The Most Evil People in History: An Essay on Human Malevolence
What Makes Someone Evil?
If we were to take an informal poll on the most evil person in the history of the world, odds are good that someone like Adolf Hitler would win the top spot. The atrocities committed by Hitler and his subordinates certainly qualify him as evil, and he is almost universally regarded as the most horrifying villain the world has ever seen.
It doesn’t matter your race, color, religion or nationality, pretty much everyone agrees that Hitler was a really, really bad man. Yet if you were to ask Hitler himself back in the days of his most grievous acts, chances are he did not think of himself as a bad person. It’s hard to imagine what would have been going through his mind, but doubtless he thought his actions made sense somehow.
The same is likely true for the rest of the most evil people in history. From Vlad the Impaler (the real-life Dracula) to Napoleon to Genghis Khan and Charles Manson, these people brought death and destruction everywhere they went, but they thought of themselves as anything but evil.
They did what they did for many reasons, but none of them woke up each morning thinking, What can I do today to ensure that I go down in history as one of the most horrible people to have ever lived?
Likewise, when an everyday person commits an atrocious act it isn't likely they spent any amount of time plotting in a secret lair and cackling like a super villain. While their actions and the thoughts that led up to them may be horrific, they probably never thought of themselves as evil.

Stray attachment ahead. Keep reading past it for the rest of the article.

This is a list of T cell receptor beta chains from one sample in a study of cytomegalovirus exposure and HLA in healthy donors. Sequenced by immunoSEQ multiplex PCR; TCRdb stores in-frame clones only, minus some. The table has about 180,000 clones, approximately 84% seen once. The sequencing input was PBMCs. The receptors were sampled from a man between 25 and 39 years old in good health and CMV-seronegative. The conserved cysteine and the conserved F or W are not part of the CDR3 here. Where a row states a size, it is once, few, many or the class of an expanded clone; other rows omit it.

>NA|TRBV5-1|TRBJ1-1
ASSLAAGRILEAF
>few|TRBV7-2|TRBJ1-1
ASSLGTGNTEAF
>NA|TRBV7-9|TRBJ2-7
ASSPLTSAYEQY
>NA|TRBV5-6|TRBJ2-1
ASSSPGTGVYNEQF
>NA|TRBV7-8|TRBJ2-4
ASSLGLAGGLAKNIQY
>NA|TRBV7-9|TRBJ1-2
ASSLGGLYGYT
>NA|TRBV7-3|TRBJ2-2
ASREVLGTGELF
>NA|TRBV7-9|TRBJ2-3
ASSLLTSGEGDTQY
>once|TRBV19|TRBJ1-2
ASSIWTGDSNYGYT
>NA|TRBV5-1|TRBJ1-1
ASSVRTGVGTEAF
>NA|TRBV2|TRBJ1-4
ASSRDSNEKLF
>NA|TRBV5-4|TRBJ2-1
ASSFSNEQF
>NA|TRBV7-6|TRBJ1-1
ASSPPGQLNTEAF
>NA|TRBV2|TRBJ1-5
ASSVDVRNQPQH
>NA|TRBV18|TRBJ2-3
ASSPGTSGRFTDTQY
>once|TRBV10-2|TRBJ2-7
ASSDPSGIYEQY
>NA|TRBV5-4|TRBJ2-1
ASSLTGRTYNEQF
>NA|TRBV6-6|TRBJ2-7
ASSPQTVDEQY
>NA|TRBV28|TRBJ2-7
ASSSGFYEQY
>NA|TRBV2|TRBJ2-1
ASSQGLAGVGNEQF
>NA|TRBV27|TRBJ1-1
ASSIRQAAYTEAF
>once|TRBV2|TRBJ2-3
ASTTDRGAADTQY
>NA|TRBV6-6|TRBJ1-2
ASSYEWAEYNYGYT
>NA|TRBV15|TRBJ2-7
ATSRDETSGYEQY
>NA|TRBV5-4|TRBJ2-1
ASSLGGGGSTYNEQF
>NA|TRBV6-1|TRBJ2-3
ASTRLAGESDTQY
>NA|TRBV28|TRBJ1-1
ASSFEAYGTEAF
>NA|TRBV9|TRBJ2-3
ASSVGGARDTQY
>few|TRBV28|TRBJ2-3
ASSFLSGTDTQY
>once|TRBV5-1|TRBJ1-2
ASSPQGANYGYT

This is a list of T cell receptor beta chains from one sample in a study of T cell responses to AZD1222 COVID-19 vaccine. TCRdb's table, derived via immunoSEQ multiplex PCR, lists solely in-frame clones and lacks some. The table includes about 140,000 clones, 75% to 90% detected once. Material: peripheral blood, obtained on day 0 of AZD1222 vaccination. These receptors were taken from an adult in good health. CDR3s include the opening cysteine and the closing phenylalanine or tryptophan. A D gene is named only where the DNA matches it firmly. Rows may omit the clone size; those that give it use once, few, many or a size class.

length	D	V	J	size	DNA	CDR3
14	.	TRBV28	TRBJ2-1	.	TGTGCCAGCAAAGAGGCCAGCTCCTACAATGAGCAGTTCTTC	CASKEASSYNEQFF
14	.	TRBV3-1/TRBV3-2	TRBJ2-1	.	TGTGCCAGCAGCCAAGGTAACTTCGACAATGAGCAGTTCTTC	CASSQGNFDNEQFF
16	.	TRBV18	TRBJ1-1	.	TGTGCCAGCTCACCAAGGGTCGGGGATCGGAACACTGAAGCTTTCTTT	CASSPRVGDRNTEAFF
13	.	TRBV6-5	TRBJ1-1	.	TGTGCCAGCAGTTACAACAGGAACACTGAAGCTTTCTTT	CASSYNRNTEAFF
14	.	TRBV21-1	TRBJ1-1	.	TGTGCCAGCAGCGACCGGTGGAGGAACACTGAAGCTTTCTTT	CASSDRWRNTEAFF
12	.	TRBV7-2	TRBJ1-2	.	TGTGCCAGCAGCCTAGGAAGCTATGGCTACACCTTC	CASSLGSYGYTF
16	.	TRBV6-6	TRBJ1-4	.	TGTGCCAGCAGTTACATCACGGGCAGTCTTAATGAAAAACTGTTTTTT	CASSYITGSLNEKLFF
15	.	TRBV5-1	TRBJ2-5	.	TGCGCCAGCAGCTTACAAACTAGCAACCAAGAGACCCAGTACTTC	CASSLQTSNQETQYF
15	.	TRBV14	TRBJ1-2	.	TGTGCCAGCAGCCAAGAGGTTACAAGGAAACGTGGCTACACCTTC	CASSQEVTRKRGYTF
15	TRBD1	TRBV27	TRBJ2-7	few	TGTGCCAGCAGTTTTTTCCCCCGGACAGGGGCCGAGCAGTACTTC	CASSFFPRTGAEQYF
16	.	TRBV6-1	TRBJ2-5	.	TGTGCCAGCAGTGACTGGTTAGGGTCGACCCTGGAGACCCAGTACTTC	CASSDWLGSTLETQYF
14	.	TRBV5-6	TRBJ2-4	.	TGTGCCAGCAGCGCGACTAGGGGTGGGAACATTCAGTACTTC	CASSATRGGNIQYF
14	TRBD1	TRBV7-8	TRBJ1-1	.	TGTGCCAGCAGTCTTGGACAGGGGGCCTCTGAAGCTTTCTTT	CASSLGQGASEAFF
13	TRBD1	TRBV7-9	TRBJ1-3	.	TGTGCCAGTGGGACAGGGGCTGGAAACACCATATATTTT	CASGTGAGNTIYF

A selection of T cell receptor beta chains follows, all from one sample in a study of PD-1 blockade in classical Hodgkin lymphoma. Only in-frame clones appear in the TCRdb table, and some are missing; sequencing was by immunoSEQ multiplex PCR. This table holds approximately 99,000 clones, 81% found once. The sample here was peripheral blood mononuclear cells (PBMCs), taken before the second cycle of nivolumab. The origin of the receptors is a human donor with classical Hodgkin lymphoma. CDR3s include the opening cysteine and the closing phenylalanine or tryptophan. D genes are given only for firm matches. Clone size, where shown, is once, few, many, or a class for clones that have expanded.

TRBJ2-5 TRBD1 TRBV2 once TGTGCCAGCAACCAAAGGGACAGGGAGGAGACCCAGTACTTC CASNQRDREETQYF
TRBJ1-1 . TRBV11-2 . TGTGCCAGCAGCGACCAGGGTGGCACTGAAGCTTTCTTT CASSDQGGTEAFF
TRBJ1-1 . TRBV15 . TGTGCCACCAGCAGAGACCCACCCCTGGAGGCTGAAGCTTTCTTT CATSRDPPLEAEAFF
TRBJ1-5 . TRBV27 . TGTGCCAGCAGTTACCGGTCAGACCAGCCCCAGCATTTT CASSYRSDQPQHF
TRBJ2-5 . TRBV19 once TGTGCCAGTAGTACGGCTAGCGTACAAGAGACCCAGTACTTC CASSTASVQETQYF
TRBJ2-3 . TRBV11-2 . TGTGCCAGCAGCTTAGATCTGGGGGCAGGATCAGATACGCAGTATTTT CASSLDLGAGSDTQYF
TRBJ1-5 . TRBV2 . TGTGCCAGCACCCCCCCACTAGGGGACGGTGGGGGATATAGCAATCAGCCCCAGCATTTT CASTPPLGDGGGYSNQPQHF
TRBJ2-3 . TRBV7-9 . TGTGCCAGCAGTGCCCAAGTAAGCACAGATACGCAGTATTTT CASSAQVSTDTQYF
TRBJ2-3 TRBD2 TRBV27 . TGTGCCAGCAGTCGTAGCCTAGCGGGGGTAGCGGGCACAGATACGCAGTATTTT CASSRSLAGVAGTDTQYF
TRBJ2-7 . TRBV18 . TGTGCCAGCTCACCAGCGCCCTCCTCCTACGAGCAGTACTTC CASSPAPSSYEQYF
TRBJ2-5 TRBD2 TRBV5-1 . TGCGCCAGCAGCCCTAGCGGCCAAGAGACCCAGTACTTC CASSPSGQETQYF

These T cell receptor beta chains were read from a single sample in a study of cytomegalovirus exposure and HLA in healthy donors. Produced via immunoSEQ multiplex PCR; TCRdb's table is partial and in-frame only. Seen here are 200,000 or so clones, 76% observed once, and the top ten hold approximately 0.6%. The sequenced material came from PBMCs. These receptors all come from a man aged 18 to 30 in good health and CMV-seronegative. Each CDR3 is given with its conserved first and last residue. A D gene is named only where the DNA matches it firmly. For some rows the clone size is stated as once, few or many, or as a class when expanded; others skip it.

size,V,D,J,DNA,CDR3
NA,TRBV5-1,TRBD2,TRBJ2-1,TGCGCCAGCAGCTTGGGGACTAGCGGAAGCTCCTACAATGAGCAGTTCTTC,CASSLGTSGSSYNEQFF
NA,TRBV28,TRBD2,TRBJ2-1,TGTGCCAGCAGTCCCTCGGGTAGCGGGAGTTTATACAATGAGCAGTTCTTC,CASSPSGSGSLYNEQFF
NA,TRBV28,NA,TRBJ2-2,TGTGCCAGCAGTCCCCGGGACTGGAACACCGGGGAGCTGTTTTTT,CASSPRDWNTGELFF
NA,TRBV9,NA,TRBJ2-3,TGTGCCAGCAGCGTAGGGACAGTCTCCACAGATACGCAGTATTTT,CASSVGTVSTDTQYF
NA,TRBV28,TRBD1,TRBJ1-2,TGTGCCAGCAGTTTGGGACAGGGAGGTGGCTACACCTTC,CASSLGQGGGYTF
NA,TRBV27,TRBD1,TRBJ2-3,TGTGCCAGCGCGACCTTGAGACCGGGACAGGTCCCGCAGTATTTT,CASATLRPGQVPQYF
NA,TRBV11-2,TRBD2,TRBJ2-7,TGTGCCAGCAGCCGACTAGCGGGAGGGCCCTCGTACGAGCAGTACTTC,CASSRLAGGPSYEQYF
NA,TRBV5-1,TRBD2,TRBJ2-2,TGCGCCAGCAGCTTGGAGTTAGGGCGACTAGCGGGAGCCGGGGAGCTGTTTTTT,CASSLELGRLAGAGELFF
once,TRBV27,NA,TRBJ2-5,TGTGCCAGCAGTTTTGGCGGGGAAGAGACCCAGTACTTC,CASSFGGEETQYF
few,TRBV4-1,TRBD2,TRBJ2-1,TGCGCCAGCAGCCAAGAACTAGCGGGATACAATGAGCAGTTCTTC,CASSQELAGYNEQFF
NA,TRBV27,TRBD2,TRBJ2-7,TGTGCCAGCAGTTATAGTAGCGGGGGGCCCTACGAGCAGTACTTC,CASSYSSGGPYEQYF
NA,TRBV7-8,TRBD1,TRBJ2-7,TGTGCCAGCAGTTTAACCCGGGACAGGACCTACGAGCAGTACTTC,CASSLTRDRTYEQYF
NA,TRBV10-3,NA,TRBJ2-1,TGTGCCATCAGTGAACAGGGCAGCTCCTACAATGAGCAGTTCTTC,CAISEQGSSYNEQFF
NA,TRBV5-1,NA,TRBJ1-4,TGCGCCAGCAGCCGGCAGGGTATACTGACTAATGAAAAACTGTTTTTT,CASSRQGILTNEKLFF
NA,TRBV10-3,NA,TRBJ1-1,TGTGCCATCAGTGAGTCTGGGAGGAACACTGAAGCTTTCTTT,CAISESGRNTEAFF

So why do some people end up that way, and who decides what is "evil" anyway?
What Defines Evil?
Certainly there are some mentally ill people who are quite aware that their actions are wrong, immoral, and downright evil, yet they can’t stop what they are doing. That is sad and unfortunate, and not what this essay is about.
Most people view evil as a matter of context, and dependent on the times they live and the culture around them. We know some thing are wrong, but the only real reason is because we, as a society, decided it is so. Anyone who strays from that norm is seen as immoral, wrong and evil.
It's necessary construct in any culture. For society to function there must be rules to keep people in line and prevent them for harming each other. But are we fair to judge other cultures, in the present time or historically, by our standards?
For example, what would happen if the President of the United States were to suddenly announce that all the major sporting stadiums in the country should be opened once a month in order to let criminals fight for their lives against each other and maybe some wild animals? It would alleviate the overcrowding of our jails, and provide entertainment for the people.
Chances are good that people around the world would soon be declaring the President a depraved person, and probably insane. Rightfully so, given the norms in our culture today. Yet, this is exactly what went on in ancient Rome.
Were the ancient Romans who attended the gladiatorial events evil? Were the politicians and leaders who allowed it bad people? From our perspective today it’s inconceivable, but back then, viewed in context, it was the norm.
In their own eyes, they weren't bad people doing bad things.
Definition of Evil Based on Cultural Reference
Today, a religion involving ritualistic sacrifice is seen as inhuman and horrible. Yet in many ancient cultures this was an accepted practice, and not only was it not considered evil, but in fact quite the opposite.